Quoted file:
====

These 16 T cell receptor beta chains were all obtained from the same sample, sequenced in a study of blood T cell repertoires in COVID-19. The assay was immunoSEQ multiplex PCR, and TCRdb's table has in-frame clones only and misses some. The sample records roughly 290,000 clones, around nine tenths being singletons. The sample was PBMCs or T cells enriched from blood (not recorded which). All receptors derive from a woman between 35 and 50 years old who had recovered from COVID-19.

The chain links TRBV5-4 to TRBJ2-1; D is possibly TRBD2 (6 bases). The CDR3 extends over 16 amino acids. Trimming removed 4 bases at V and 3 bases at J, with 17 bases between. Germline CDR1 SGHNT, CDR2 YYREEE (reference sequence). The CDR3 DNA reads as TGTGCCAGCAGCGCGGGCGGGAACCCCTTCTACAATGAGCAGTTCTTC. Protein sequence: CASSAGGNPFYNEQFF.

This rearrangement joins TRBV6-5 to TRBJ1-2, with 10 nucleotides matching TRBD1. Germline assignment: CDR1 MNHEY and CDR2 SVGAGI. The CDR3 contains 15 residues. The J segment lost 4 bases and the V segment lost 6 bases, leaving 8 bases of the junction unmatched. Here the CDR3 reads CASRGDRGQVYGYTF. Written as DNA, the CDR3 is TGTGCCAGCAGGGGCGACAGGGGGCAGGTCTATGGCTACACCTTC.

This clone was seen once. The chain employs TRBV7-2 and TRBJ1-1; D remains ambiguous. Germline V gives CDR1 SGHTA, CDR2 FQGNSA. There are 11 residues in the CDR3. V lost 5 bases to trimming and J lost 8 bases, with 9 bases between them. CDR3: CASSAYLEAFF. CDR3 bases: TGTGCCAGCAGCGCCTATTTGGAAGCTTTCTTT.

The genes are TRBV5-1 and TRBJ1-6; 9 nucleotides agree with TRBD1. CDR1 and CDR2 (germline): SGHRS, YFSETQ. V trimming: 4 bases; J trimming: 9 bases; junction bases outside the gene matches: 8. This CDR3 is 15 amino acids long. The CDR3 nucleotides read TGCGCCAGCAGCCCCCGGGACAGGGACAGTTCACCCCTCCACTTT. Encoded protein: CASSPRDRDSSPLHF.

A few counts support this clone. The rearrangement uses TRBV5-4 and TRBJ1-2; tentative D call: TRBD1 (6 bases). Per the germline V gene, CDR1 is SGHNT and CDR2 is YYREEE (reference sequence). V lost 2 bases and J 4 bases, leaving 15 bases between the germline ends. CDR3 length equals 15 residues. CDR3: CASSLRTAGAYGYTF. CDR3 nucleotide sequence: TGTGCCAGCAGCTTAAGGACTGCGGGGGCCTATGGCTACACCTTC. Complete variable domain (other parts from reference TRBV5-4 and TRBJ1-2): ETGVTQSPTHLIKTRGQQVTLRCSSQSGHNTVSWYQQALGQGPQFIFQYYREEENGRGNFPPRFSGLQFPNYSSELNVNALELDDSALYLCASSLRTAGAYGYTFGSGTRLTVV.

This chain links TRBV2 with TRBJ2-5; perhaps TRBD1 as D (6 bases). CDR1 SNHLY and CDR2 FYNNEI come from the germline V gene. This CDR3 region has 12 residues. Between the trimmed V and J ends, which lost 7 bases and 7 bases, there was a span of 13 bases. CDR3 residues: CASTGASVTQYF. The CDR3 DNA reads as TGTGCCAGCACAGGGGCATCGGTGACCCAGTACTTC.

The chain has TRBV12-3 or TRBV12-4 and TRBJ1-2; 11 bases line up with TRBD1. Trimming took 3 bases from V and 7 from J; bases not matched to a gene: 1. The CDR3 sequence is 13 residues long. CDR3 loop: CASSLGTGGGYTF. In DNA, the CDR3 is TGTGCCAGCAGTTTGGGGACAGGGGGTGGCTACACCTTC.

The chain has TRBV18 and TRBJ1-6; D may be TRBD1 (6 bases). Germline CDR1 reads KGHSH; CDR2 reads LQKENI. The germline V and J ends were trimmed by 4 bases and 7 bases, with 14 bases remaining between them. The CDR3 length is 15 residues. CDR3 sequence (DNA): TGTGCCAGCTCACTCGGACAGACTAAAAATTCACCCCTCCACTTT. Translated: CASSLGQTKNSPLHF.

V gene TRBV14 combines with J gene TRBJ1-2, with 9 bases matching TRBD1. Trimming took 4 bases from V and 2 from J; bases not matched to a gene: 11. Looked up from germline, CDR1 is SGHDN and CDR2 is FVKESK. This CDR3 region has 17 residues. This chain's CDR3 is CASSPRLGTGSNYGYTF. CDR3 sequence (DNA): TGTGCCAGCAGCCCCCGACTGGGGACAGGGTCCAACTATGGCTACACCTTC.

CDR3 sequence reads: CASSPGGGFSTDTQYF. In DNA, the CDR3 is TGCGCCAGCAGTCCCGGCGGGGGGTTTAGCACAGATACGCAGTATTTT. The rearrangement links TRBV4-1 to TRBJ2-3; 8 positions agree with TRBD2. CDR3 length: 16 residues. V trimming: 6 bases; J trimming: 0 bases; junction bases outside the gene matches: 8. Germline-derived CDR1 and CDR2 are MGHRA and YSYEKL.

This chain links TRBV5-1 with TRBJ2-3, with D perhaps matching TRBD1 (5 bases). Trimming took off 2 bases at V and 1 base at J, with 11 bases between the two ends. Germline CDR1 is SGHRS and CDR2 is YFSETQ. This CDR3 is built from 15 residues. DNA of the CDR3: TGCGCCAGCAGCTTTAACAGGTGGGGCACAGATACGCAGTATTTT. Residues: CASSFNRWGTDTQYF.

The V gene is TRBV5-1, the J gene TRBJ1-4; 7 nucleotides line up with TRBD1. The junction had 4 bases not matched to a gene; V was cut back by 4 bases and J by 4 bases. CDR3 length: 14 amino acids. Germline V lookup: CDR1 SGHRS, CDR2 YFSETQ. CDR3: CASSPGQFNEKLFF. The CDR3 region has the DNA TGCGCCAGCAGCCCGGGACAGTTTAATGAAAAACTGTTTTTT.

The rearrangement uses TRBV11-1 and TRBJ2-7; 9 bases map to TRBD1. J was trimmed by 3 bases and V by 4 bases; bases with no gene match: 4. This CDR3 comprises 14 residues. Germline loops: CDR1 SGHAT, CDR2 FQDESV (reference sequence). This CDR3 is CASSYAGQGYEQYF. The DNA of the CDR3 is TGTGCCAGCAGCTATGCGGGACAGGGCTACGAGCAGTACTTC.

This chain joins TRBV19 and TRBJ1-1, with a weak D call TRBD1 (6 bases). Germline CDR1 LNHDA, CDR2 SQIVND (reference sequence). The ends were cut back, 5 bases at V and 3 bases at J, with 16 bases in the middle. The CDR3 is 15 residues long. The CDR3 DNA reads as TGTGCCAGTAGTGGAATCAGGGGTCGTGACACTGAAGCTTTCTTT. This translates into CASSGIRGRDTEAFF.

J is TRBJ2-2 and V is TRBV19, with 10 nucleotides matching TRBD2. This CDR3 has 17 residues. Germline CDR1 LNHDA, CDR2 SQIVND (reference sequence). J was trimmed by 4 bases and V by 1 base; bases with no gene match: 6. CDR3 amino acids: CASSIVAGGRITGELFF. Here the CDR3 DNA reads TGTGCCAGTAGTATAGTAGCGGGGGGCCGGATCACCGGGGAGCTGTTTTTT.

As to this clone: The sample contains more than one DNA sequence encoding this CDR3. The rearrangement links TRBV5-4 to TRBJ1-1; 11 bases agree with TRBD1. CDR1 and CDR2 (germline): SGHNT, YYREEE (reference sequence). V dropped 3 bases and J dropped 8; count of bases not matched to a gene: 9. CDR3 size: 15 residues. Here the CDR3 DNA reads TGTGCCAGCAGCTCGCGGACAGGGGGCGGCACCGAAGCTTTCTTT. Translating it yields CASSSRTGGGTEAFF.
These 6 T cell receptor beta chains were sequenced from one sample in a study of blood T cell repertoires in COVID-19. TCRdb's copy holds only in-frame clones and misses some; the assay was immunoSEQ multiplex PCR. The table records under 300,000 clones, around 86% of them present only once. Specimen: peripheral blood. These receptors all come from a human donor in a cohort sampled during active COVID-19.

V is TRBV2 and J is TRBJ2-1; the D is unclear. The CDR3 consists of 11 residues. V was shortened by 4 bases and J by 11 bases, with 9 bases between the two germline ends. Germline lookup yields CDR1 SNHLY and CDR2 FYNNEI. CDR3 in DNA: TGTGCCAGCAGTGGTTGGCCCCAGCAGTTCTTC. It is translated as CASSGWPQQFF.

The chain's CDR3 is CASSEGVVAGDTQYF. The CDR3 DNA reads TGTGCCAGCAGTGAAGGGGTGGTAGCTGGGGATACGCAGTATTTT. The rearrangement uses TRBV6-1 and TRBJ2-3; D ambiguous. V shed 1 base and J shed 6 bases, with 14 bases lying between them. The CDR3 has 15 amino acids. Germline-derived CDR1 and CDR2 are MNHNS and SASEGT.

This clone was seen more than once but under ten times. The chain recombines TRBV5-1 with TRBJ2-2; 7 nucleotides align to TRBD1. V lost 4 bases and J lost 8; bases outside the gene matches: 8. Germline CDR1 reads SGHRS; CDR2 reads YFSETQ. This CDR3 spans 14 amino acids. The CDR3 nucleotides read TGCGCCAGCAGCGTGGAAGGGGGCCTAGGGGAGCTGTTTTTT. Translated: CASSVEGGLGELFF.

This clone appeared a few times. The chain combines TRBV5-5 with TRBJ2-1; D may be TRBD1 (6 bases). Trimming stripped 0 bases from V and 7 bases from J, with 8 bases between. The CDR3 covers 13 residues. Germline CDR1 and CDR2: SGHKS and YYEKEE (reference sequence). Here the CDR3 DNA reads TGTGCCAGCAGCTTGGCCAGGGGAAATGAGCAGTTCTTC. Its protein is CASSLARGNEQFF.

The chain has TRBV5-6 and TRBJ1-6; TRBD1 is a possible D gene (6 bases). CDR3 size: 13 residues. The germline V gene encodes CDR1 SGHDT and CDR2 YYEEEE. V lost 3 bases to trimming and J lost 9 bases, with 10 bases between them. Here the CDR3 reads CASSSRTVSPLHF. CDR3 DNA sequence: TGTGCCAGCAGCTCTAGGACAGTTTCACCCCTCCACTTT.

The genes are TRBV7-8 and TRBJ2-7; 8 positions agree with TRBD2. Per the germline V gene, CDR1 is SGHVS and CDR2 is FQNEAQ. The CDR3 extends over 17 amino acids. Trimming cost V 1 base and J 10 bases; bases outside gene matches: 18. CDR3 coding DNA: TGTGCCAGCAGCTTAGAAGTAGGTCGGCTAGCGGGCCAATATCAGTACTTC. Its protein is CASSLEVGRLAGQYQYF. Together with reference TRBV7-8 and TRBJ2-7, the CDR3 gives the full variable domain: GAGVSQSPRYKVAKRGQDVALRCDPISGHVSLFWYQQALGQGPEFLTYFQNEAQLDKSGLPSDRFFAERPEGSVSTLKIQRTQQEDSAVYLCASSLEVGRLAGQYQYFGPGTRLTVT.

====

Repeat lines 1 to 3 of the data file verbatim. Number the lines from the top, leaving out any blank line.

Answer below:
These 16 T cell receptor beta chains were all obtained from the same sample, sequenced in a study of blood T cell repertoires in COVID-19. The assay was immunoSEQ multiplex PCR, and TCRdb's table has in-frame clones only and misses some. The sample records roughly 290,000 clones, around nine tenths being singletons. The sample was PBMCs or T cells enriched from blood (not recorded which). All receptors derive from a woman between 35 and 50 years old who had recovered from COVID-19.

The chain links TRBV5-4 to TRBJ2-1; D is possibly TRBD2 (6 bases). The CDR3 extends over 16 amino acids. Trimming removed 4 bases at V and 3 bases at J, with 17 bases between. Germline CDR1 SGHNT, CDR2 YYREEE (reference sequence). The CDR3 DNA reads as TGTGCCAGCAGCGCGGGCGGGAACCCCTTCTACAATGAGCAGTTCTTC. Protein sequence: CASSAGGNPFYNEQFF.

This rearrangement joins TRBV6-5 to TRBJ1-2, with 10 nucleotides matching TRBD1. Germline assignment: CDR1 MNHEY and CDR2 SVGAGI. The CDR3 contains 15 residues. The J segment lost 4 bases and the V segment lost 6 bases, leaving 8 bases of the junction unmatched. Here the CDR3 reads CASRGDRGQVYGYTF. Written as DNA, the CDR3 is TGTGCCAGCAGGGGCGACAGGGGGCAGGTCTATGGCTACACCTTC.